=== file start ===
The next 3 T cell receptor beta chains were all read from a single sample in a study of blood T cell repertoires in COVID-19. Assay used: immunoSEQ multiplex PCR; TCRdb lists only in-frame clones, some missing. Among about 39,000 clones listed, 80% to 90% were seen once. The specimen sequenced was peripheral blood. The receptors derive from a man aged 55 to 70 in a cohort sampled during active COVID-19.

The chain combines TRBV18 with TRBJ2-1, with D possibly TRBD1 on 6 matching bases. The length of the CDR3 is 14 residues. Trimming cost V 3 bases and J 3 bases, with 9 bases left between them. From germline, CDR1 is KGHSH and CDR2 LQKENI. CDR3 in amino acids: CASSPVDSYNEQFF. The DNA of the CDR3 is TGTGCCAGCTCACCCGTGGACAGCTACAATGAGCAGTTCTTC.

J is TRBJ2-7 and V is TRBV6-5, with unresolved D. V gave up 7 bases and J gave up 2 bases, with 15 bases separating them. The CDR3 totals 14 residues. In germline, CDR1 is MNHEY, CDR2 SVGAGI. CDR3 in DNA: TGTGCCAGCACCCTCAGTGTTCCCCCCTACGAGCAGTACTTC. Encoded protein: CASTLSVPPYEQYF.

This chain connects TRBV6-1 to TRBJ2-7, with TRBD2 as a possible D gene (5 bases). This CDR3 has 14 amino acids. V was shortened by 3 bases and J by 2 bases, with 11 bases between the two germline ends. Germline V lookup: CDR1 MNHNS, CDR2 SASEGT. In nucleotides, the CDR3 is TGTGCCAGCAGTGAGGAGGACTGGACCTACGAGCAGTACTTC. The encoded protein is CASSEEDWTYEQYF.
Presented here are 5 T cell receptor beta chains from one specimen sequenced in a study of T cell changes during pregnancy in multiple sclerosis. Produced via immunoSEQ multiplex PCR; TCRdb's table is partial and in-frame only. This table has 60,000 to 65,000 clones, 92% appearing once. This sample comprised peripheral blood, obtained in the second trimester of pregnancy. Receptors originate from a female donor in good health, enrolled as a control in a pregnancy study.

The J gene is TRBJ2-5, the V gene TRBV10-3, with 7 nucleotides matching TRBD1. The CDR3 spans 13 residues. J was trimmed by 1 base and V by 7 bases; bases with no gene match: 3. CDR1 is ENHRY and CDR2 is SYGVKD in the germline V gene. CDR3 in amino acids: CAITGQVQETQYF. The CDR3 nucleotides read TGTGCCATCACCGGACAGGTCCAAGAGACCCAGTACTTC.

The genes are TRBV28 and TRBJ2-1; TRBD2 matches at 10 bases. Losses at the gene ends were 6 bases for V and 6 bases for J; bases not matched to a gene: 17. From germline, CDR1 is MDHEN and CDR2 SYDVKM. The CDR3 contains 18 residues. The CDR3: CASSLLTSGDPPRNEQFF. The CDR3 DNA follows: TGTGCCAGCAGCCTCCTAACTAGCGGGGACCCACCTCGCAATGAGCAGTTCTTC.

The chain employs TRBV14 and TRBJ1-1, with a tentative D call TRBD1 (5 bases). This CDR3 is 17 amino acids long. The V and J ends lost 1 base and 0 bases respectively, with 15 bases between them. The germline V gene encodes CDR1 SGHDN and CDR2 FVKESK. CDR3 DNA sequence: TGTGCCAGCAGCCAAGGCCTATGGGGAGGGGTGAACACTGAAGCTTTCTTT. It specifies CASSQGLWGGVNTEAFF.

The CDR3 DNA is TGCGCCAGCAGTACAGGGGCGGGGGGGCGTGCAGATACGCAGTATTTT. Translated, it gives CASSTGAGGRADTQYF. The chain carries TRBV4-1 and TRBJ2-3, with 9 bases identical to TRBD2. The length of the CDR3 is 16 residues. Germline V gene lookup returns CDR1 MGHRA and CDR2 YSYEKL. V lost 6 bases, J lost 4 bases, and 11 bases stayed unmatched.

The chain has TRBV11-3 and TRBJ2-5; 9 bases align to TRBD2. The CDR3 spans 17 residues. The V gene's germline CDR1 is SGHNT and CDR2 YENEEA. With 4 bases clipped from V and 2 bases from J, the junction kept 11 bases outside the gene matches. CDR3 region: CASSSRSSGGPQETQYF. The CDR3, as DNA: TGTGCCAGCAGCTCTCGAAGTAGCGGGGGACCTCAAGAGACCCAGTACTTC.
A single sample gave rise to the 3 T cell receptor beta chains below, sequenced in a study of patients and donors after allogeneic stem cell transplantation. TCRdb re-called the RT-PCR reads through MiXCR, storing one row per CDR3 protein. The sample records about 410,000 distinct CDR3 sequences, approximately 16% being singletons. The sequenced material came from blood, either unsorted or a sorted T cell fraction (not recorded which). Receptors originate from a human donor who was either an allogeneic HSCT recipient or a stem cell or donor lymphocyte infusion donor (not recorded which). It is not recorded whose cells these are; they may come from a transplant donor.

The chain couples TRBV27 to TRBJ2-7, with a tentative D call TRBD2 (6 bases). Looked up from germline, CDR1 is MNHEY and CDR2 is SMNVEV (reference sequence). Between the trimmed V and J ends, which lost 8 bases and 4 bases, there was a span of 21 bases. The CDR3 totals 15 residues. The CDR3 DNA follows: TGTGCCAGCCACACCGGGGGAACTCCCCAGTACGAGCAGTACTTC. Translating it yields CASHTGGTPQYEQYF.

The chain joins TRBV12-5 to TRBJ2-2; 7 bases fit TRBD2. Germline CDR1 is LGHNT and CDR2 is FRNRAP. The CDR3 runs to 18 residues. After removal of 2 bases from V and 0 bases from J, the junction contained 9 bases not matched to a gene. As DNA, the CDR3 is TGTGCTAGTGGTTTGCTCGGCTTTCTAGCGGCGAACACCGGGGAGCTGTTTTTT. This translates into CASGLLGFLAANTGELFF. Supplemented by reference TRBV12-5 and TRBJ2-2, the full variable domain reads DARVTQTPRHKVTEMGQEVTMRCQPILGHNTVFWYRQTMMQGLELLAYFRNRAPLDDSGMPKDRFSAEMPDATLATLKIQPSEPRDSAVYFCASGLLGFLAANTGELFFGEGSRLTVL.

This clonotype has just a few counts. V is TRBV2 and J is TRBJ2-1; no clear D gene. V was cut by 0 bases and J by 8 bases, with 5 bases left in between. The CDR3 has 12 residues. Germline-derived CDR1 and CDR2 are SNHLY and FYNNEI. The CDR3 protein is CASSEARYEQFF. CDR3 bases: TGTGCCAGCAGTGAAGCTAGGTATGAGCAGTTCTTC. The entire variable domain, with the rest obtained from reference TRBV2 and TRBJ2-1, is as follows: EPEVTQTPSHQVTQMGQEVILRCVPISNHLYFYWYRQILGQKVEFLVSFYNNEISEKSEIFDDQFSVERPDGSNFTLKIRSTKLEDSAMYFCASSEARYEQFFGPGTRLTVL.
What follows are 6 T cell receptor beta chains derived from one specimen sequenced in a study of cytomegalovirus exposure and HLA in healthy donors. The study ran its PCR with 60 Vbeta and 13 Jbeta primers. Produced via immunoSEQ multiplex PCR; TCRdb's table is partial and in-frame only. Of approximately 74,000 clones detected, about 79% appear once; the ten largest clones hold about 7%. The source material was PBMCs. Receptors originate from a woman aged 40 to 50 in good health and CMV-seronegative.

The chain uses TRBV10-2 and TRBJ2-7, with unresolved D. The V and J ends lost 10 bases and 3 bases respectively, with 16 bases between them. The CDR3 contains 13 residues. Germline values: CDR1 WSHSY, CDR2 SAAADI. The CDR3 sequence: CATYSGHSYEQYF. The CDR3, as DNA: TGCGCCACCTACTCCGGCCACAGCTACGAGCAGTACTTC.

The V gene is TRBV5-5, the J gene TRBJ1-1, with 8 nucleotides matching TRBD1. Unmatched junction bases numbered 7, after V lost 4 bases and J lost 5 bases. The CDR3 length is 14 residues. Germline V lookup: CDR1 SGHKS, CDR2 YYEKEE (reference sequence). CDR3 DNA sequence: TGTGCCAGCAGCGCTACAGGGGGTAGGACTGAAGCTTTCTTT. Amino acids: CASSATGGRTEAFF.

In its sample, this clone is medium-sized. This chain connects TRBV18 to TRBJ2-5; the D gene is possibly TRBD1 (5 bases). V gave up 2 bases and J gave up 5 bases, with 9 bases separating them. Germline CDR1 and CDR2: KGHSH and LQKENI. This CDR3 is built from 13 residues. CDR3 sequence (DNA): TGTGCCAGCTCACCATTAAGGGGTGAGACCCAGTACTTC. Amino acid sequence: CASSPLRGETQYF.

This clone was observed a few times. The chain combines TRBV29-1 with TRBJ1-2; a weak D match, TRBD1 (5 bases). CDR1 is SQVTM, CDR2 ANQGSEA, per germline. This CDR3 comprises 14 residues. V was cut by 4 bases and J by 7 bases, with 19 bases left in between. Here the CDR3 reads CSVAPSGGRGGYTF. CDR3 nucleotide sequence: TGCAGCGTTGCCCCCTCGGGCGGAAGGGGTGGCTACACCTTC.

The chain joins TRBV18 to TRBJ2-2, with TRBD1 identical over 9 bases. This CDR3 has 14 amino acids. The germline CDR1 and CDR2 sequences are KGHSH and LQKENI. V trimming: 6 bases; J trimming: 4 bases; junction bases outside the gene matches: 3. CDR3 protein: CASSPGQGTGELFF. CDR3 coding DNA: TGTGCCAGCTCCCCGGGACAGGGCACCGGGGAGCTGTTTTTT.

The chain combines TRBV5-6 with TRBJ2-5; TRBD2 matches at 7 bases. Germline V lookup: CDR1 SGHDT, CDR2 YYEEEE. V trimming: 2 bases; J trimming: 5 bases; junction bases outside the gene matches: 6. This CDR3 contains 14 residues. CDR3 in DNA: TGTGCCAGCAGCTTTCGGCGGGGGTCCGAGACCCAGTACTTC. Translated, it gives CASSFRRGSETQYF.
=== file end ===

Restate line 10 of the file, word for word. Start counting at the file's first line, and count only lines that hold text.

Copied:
The chain has TRBV11-3 and TRBJ2-5; 9 bases align to TRBD2. The CDR3 spans 17 residues. The V gene's germline CDR1 is SGHNT and CDR2 YENEEA. With 4 bases clipped from V and 2 bases from J, the junction kept 11 bases outside the gene matches. CDR3 region: CASSSRSSGGPQETQYF. The CDR3, as DNA: TGTGCCAGCAGCTCTCGAAGTAGCGGGGGACCTCAAGAGACCCAGTACTTC.